If you ask most early-stage VCs their number one criteria for investing in a startup, the answer you will get is “team.” Even market first investors, like us, want to know why the team is best suited to tackle the problem.
In a fundraising environment that is becoming more crowded, differentiation is incredibly difficult and the question I’m often left asking after reviewing a deck is “why you?” As in why are you the best person to solve this problem?
Yet, for some reason, most of the decks that come across my desk leave the team slide either somewhere in the middle or near the end instead of answering that question early and with clarity.
Team, team, team, market, team. — Mark Suster, General Partner at Upfront Ventures
The one thing that always stands out the most in an early stage startup is the team. We invest quite early in a company’s life; it will usually take 6–10 years for the company to reach giant success. Given that, many things will go wrong and the one mitigating factor for setbacks is a great team. We spend the most amount of time thinking about the founders and the early team before investing. — David Pakman, Partner at Venrock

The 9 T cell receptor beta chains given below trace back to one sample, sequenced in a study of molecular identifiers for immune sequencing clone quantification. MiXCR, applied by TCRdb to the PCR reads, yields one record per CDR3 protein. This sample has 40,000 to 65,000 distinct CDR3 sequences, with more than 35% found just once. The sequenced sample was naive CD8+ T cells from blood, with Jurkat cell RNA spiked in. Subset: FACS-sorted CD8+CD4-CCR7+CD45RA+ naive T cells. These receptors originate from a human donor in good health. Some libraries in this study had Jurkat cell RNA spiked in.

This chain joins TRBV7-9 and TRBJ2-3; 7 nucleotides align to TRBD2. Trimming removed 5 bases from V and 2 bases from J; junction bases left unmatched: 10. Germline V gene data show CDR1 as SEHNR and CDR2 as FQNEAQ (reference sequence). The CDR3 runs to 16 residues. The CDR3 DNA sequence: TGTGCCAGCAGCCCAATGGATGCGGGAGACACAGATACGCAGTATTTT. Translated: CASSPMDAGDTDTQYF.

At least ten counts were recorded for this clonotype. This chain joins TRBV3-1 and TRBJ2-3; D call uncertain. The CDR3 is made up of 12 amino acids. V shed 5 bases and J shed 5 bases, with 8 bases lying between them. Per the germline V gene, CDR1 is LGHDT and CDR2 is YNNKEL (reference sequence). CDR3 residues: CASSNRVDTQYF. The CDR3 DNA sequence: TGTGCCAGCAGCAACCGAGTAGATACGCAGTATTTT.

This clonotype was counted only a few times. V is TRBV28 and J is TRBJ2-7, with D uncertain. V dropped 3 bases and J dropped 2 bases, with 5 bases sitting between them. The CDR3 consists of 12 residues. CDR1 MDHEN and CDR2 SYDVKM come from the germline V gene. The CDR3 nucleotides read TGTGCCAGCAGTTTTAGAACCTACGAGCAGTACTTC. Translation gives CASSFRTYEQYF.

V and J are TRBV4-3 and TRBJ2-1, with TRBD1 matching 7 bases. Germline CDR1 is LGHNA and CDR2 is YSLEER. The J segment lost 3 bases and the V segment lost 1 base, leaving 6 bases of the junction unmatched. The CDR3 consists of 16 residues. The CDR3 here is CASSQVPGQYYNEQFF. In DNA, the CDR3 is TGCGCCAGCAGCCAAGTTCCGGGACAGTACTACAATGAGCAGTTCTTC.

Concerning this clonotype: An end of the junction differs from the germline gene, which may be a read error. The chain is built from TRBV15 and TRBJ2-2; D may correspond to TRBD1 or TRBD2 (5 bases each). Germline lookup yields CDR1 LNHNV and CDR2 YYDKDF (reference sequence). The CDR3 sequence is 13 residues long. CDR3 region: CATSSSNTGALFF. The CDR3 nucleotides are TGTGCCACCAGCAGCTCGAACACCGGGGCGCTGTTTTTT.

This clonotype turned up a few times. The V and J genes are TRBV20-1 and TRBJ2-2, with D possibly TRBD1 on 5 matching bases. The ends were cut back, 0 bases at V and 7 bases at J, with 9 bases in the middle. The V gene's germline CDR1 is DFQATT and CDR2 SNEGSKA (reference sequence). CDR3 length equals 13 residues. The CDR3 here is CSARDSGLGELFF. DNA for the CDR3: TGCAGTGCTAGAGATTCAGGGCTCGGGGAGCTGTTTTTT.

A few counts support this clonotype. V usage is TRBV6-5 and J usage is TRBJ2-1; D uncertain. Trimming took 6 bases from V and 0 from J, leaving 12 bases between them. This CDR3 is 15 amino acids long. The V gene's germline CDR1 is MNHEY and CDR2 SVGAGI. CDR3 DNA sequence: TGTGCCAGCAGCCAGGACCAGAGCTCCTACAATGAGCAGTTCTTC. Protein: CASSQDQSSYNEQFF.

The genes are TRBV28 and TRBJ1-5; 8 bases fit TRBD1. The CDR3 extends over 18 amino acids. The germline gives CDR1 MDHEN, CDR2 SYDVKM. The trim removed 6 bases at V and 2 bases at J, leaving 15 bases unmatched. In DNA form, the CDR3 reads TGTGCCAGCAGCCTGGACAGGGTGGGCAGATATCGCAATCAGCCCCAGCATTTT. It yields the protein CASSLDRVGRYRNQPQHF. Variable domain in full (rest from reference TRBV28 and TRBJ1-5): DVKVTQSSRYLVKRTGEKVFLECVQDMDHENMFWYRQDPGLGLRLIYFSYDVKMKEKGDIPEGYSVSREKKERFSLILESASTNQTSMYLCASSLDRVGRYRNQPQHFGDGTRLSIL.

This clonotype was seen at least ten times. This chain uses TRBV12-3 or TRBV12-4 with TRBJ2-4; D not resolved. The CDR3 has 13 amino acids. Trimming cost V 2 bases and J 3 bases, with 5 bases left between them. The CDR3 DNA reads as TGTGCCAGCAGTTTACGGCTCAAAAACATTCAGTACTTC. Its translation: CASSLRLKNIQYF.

The answer can be as simple as the invention serves the need of the inventor. Our first portfolio company all suffered from the disease they were working to monitor and as a result understood the daily life of their customer. This has been a guiding force in their product design and cost.
Perhaps you have extensive work experience in the industry and have seen the problems from the inside. This is especially important in industries that require the careful navigation of regulation, long sales cycles, entrenched incumbents, and/or bureaucracy.
While the best stories in Silicon Valley lore often involve a founder rescuing an industry with innovation from a fresh perspective, the truth is founder-market fit matters and in most cases is a strong advantage.
Be brutally honest with yourself, are you uniquely qualified to execute on your business? If so, trying leading with the team first – the risk is low and the rewards could be worth it.